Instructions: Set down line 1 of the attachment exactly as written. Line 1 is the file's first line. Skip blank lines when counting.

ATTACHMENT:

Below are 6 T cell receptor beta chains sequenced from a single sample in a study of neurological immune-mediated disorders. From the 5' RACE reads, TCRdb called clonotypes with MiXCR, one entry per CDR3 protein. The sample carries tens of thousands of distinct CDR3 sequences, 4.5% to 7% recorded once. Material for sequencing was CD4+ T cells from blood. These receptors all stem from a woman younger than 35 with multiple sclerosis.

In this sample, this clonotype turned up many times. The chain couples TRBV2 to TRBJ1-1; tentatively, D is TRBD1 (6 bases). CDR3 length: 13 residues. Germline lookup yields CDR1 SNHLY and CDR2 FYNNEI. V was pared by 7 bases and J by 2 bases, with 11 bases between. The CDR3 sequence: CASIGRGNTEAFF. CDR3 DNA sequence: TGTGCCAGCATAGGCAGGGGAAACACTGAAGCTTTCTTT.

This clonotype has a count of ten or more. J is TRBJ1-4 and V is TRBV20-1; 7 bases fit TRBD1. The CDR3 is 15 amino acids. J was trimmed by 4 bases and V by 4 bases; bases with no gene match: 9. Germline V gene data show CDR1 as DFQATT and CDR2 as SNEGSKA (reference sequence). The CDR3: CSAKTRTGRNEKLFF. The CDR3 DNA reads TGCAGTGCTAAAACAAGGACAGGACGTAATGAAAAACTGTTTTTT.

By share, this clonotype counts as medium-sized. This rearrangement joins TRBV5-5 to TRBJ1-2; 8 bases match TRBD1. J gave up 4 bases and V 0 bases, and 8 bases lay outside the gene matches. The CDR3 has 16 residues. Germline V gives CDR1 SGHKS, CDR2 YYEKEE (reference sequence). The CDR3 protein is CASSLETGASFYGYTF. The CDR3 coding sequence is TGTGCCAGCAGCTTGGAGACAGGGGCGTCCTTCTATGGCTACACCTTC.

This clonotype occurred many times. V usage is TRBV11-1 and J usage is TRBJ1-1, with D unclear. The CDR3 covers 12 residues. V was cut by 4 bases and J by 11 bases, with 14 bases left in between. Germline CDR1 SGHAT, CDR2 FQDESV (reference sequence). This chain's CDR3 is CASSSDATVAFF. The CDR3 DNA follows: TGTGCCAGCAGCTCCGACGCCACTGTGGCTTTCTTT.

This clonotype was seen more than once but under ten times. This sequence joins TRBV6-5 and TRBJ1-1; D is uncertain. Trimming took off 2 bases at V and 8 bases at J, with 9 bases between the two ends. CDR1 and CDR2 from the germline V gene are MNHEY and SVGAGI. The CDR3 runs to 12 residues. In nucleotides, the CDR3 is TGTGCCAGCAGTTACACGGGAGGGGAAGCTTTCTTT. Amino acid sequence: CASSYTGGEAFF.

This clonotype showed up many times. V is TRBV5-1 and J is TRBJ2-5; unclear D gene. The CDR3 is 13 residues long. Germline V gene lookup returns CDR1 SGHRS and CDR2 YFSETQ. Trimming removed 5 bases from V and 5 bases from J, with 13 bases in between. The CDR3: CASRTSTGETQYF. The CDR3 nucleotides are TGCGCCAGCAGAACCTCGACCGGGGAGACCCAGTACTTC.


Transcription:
Below are 6 T cell receptor beta chains sequenced from a single sample in a study of neurological immune-mediated disorders. From the 5' RACE reads, TCRdb called clonotypes with MiXCR, one entry per CDR3 protein. The sample carries tens of thousands of distinct CDR3 sequences, 4.5% to 7% recorded once. Material for sequencing was CD4+ T cells from blood. These receptors all stem from a woman younger than 35 with multiple sclerosis.